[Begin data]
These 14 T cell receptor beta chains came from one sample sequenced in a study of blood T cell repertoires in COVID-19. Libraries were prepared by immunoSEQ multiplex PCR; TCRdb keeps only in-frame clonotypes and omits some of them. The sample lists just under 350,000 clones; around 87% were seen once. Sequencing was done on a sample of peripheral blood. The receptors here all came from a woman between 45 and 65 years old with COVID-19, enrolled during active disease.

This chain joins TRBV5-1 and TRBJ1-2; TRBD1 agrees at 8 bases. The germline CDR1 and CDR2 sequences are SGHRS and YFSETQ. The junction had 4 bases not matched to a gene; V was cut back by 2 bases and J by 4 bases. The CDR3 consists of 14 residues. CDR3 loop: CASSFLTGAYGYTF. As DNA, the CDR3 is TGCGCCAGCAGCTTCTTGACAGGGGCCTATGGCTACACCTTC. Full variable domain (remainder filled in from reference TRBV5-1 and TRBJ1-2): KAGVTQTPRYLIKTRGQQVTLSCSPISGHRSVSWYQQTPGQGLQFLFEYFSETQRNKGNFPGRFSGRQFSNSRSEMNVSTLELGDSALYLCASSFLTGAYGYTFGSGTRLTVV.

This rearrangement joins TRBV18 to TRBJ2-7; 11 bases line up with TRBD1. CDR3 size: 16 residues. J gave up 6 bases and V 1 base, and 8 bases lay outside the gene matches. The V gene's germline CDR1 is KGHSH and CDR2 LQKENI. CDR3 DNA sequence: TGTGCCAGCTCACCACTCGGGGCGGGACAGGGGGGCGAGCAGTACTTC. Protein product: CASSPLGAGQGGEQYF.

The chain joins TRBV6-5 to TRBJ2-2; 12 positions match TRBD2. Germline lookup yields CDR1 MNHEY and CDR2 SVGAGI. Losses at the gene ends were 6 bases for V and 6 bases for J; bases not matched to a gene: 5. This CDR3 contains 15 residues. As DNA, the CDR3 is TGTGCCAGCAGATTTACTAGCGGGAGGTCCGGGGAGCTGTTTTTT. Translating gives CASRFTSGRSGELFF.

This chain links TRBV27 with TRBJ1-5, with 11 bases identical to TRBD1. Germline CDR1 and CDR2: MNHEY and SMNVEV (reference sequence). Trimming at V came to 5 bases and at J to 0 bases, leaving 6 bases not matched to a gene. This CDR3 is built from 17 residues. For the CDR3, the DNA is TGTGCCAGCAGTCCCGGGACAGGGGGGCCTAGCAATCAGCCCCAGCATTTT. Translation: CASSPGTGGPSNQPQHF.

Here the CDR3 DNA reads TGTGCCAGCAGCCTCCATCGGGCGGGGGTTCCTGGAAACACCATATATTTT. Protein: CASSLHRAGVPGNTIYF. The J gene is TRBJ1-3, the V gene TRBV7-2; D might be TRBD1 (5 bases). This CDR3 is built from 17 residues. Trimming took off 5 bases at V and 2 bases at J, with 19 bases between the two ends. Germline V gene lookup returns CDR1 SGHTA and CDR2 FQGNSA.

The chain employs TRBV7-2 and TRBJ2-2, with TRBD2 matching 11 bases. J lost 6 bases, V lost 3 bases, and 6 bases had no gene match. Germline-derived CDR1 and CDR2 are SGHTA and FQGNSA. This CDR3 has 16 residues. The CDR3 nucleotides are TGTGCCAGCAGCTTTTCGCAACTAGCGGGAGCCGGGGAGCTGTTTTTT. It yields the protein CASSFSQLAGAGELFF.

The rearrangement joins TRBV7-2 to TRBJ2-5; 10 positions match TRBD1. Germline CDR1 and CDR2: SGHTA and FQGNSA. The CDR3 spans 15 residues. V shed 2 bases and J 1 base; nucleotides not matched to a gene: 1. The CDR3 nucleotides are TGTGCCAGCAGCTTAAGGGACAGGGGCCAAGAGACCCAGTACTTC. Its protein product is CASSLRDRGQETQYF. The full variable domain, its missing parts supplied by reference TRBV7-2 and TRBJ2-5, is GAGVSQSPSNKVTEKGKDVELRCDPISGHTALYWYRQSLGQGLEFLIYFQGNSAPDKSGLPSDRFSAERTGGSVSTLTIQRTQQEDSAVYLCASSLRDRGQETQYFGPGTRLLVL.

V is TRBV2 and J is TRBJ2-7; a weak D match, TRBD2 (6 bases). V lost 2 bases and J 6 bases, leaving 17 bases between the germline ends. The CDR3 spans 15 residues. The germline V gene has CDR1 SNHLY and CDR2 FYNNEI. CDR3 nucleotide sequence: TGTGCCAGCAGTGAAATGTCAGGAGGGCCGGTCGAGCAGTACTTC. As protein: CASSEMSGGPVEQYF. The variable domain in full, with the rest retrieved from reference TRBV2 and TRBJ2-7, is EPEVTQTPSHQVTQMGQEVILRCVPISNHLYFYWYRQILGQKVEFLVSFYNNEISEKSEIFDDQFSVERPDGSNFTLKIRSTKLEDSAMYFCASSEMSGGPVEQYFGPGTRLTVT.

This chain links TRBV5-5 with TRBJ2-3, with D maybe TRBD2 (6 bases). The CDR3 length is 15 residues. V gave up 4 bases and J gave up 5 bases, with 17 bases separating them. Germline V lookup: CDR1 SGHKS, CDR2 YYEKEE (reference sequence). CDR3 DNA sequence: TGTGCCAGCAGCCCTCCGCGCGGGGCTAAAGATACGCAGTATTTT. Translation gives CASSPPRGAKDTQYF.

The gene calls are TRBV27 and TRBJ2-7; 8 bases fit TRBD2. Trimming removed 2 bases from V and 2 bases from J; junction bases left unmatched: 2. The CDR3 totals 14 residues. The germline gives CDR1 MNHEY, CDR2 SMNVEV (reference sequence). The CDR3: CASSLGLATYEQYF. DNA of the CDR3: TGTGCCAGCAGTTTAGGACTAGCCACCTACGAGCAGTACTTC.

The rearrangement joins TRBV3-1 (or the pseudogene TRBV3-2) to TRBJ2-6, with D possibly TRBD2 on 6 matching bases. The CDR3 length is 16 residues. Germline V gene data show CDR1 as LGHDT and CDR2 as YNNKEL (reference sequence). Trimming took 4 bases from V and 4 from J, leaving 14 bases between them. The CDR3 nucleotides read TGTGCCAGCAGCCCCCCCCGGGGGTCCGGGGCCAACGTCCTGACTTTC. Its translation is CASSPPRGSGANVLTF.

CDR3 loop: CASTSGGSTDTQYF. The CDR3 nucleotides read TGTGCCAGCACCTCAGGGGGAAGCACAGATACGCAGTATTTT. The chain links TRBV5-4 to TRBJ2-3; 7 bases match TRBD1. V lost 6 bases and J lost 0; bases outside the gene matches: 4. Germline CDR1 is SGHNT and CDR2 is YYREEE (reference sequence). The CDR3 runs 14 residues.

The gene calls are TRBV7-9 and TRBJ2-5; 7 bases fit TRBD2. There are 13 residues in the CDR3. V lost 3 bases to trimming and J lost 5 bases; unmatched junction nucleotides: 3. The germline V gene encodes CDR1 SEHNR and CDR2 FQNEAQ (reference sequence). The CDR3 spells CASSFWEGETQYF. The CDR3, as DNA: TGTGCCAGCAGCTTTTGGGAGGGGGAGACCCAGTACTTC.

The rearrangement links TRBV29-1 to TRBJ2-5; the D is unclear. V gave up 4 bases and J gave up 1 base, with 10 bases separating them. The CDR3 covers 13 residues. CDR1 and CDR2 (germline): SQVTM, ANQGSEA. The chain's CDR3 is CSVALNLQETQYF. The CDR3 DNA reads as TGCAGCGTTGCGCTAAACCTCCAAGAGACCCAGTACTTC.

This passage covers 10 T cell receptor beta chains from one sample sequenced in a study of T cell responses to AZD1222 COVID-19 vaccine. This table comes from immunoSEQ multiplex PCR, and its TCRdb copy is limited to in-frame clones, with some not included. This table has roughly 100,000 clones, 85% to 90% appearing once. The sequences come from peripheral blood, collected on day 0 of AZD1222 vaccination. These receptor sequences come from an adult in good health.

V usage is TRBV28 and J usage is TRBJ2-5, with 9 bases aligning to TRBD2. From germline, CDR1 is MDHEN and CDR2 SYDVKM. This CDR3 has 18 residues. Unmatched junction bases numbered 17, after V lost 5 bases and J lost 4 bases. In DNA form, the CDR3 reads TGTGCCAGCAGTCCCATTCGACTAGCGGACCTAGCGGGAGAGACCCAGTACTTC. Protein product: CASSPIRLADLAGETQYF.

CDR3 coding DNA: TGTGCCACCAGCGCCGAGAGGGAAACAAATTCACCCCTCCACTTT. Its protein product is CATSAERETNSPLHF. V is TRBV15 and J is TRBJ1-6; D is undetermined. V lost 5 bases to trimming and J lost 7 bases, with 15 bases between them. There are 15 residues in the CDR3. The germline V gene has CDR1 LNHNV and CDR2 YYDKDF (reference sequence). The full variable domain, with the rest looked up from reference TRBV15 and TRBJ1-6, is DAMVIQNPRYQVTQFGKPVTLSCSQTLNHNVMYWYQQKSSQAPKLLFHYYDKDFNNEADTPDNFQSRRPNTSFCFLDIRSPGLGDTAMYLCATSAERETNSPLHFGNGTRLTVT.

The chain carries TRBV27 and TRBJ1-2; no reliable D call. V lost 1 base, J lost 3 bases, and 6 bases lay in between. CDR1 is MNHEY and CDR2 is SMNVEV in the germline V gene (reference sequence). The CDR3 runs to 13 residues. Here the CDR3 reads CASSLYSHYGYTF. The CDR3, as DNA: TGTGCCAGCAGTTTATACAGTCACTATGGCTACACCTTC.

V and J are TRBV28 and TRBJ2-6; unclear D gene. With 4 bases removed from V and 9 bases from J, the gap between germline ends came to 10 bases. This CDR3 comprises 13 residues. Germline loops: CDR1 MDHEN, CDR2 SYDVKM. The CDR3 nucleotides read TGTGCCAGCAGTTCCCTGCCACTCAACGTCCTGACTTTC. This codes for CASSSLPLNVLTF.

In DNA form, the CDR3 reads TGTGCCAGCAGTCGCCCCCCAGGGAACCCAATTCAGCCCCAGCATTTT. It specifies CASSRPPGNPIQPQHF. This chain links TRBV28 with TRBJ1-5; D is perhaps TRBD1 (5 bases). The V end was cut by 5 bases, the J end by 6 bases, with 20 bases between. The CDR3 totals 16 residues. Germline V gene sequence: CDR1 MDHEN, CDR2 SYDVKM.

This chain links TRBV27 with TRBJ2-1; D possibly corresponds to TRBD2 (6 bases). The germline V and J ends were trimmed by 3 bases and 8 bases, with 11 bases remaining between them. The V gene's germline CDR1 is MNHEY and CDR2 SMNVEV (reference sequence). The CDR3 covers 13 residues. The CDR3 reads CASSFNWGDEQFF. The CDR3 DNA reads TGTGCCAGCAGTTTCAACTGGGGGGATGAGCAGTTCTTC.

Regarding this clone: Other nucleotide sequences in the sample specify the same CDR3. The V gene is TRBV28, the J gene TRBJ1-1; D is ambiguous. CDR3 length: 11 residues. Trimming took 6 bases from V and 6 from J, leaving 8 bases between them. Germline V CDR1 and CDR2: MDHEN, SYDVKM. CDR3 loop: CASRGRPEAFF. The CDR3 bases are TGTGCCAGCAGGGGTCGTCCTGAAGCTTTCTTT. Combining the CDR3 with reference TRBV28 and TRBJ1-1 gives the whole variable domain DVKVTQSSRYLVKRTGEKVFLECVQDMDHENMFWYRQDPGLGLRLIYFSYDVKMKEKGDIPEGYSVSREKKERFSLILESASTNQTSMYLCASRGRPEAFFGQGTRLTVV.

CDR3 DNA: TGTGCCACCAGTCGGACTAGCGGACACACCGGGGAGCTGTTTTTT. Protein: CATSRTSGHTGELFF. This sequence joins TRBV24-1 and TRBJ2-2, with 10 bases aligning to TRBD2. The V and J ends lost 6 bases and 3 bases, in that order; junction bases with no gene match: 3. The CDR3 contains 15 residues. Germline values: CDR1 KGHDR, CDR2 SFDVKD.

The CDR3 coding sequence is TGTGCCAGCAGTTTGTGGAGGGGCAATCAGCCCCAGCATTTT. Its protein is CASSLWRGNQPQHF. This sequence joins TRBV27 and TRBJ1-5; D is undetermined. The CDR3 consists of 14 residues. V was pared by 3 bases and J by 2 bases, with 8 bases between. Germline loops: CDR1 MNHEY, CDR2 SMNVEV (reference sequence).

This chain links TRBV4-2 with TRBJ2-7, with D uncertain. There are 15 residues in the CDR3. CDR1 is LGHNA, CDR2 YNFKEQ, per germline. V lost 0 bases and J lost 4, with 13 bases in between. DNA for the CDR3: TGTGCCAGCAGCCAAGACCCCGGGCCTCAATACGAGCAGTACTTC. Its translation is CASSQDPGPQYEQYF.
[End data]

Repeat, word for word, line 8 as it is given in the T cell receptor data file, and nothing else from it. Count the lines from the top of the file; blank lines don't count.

The rearrangement joins TRBV7-2 to TRBJ2-5; 10 positions match TRBD1. Germline CDR1 and CDR2: SGHTA and FQGNSA. The CDR3 spans 15 residues. V shed 2 bases and J 1 base; nucleotides not matched to a gene: 1. The CDR3 nucleotides are TGTGCCAGCAGCTTAAGGGACAGGGGCCAAGAGACCCAGTACTTC. Its protein product is CASSLRDRGQETQYF. The full variable domain, its missing parts supplied by reference TRBV7-2 and TRBJ2-5, is GAGVSQSPSNKVTEKGKDVELRCDPISGHTALYWYRQSLGQGLEFLIYFQGNSAPDKSGLPSDRFSAERTGGSVSTLTIQRTQQEDSAVYLCASSLRDRGQETQYFGPGTRLLVL.